N.Littlewood - B.Wade, Southend 1964

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Matt Mackenzie
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Re: N.Littlewood - B.Wade, Southend 1964

Post by Matt Mackenzie » Fri Sep 11, 2020 3:11 pm

Geoff Chandler wrote:
Fri Sep 11, 2020 12:03 am

...Norman played 7.g3 deliberately saccing the d-pawn hoping to get developing tempo on the
Black Queen. It was in Norman's style, you do not get the nickname of 'The Little Tal' playing stodge.

It could have been either an inspired idea OTB or opening prep. Bob played this as Black in 1961.
Sure, but hoping it would work against as strong a player as Wade seems recklessly optimistic nonetheless.
"Set up your attacks so that when the fire is out, it isn't out!" (H N Pillsbury)

Roger de Coverly
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Re: N.Littlewood - B.Wade, Southend 1964

Post by Roger de Coverly » Fri Sep 11, 2020 6:31 pm

Matt Mackenzie wrote:
Fri Sep 11, 2020 3:11 pm
Sure, but hoping it would work against as strong a player as Wade seems recklessly optimistic nonetheless.
That was Norman Littlewood's style of play though. John Littlewood's too, up to a point.

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Re: N.Littlewood - B.Wade, Southend 1964

Post by Geoff Chandler » Fri Sep 11, 2020 7:11 pm

Thanks Paul,

I can only see a sample Bob's writing. Probably never know for sure.
Thought about Chess History section, (see first post) Carl's choice.

Hi Matt,

Sometimes they work, sometimes not. It does not matter who or where you are playing.When you get the call of the
wild and have been involved in games like the one below where today a computer eval could possibly go into double
figures against you and you win, you feel invincible. The feeling is addictive, you shrug off the losses till your next fix.

Some abhor such games, the truth seekers, not realising the truth being the final result.
I love them, it is what human v human chess is all about. Last blunder loses.

S.Fazekas vs N.Littlewood, British Championship, Bath 1963.


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Re: N.Littlewood - B.Wade, Southend 1964

Post by Geoff Chandler » Sun Sep 13, 2020 12:14 pm

I used the Littlewood - Wade game and worked out why the moves 33....a6 and 35...a5 were played.

https://www.redhotpawn.com/chess-blog/t ... harlie.464

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Matt Mackenzie
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Re: N.Littlewood - B.Wade, Southend 1964

Post by Matt Mackenzie » Sun Sep 13, 2020 4:07 pm

Roger de Coverly wrote:
Fri Sep 11, 2020 6:31 pm
Matt Mackenzie wrote:
Fri Sep 11, 2020 3:11 pm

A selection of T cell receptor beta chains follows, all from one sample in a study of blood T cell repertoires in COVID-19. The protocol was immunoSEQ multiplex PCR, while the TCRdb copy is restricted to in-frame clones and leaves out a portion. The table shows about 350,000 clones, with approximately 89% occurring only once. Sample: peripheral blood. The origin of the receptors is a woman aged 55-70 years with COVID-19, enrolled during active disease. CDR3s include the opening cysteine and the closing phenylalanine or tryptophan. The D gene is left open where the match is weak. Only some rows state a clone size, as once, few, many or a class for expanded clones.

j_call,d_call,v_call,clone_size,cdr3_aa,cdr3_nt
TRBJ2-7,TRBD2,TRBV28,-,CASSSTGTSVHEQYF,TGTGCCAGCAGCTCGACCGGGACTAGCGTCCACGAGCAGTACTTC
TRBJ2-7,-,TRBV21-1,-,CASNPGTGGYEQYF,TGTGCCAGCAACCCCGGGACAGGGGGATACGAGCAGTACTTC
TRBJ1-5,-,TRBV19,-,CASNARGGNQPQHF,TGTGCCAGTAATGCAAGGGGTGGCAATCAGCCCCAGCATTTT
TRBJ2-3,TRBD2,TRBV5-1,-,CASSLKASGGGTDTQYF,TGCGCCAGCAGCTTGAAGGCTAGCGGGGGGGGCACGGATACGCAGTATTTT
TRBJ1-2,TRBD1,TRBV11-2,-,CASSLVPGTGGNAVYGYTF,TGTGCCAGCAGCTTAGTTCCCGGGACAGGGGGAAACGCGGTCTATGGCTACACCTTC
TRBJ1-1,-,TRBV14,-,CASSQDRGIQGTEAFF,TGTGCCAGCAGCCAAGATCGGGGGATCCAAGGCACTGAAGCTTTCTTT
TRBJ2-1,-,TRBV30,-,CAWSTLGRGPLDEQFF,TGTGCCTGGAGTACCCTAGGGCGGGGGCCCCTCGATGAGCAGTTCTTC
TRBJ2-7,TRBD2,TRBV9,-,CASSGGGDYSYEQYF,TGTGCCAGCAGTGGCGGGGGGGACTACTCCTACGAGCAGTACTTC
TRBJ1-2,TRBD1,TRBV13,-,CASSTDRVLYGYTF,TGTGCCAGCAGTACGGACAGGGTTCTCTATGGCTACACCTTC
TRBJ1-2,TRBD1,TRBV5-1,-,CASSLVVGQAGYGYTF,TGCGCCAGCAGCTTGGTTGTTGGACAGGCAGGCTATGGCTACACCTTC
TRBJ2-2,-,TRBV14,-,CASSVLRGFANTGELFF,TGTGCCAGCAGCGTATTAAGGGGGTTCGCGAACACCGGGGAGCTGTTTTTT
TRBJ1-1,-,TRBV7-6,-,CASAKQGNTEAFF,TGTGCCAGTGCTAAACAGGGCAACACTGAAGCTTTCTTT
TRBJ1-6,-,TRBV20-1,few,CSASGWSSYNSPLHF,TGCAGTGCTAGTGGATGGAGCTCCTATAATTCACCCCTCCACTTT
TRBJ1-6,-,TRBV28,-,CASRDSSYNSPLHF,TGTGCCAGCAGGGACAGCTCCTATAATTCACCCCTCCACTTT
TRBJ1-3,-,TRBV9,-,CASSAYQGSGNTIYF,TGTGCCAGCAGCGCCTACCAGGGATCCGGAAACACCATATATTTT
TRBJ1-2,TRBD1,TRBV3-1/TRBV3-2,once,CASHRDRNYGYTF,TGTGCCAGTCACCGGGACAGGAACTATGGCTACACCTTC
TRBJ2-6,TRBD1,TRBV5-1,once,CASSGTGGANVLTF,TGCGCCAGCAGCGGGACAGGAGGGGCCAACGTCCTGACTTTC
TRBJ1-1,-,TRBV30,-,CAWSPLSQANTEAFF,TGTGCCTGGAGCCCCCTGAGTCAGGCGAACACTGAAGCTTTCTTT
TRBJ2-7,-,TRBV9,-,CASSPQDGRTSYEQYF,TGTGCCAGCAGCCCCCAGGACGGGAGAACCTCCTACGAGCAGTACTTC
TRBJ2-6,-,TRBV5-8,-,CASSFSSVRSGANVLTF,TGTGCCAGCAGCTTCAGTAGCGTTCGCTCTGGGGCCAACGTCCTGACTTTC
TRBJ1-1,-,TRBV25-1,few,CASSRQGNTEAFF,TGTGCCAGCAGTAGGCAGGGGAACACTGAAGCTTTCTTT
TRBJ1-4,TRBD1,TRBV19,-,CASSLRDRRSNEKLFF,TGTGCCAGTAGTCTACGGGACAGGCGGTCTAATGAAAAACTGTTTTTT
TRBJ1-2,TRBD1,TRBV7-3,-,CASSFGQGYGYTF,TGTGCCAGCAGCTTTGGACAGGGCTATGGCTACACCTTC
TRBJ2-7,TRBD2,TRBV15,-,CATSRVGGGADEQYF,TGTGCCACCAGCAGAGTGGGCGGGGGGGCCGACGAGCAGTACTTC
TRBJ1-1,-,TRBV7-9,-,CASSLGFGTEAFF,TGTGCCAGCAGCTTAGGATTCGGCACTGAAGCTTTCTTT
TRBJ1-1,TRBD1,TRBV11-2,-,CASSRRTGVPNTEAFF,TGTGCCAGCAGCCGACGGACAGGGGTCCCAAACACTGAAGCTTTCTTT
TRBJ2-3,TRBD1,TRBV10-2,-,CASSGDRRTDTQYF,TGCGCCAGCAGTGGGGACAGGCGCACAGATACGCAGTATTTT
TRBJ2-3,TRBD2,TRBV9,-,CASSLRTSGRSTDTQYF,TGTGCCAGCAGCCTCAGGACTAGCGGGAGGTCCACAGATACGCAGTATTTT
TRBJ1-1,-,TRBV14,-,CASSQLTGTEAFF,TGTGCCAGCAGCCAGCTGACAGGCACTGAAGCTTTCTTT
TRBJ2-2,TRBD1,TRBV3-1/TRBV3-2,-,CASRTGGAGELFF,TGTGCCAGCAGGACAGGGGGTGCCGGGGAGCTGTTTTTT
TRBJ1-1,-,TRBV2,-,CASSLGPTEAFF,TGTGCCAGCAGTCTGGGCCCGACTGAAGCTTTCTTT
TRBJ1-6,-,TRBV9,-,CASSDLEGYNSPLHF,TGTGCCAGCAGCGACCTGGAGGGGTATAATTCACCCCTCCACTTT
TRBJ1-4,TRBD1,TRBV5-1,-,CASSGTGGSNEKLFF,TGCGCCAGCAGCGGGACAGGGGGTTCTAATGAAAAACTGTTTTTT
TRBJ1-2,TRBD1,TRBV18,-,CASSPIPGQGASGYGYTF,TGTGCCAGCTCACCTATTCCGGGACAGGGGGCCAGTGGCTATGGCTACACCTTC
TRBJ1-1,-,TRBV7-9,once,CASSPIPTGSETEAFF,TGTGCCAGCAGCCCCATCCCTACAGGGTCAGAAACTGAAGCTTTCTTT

Sure, but hoping it would work against as strong a player as Wade seems recklessly optimistic nonetheless.
That was Norman Littlewood's style of play though. John Littlewood's too, up to a point.
The difference between them may have been JL would have preferred 7 Qf2 in that position.
"Set up your attacks so that when the fire is out, it isn't out!" (H N Pillsbury)

James Pratt
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Re: N.Littlewood - B.Wade, Southend 1964

Post by James Pratt » Wed Sep 16, 2020 8:34 pm

Wade told me that several of his early games were with an Aunt in NZ. But that was a long time ago wasn't it? :shock:

James

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Re: N.Littlewood - B.Wade, Southend 1964

Post by E Michael White » Wed Sep 16, 2020 8:53 pm

John Saunders wrote:
Thu Sep 10, 2020 11:25 pm
Surprisingly, given the strength of the line-up, that's the first game score from the 1964 Southend Premier that I've seen.
Hello John. If you want to punt some time tracking a few game scores down you could try looking in the relevant range of Shakmatny Bulletin. I used to take that mag between about 1963 and 1970. One year I recall seeing some games from a Southend event but don't recall which year, players or anything else much. You would need to know the Russian phonetic alphabet as players and event names used this. Also the symbol for a king was Kp. My copies went in the bin about 4 years ago. If you're lucky you may know someone with a neatly filed range who can help you or there maybe some reading this who can.

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Re: N.Littlewood - B.Wade, Southend 1964

Post by NickFaulks » Wed Sep 16, 2020 9:09 pm

E Michael White wrote:
Wed Sep 16, 2020 8:53 pm
You would need to know the Russian phonetic alphabet as players and event names used this.
For a while I subscribed ( for next to nothing ) to "64". I remember that it once featured a game played by Michael Yeo, whose surname was represented in some way I did not expect.

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Re: N.Littlewood - B.Wade, Southend 1964

Post by John Saunders » Wed Sep 16, 2020 9:49 pm

E Michael White wrote:
Wed Sep 16, 2020 8:53 pm
John Saunders wrote:
Thu Sep 10, 2020 11:25 pm
Surprisingly, given the strength of the line-up, that's the first game score from the 1964 Southend Premier that I've seen.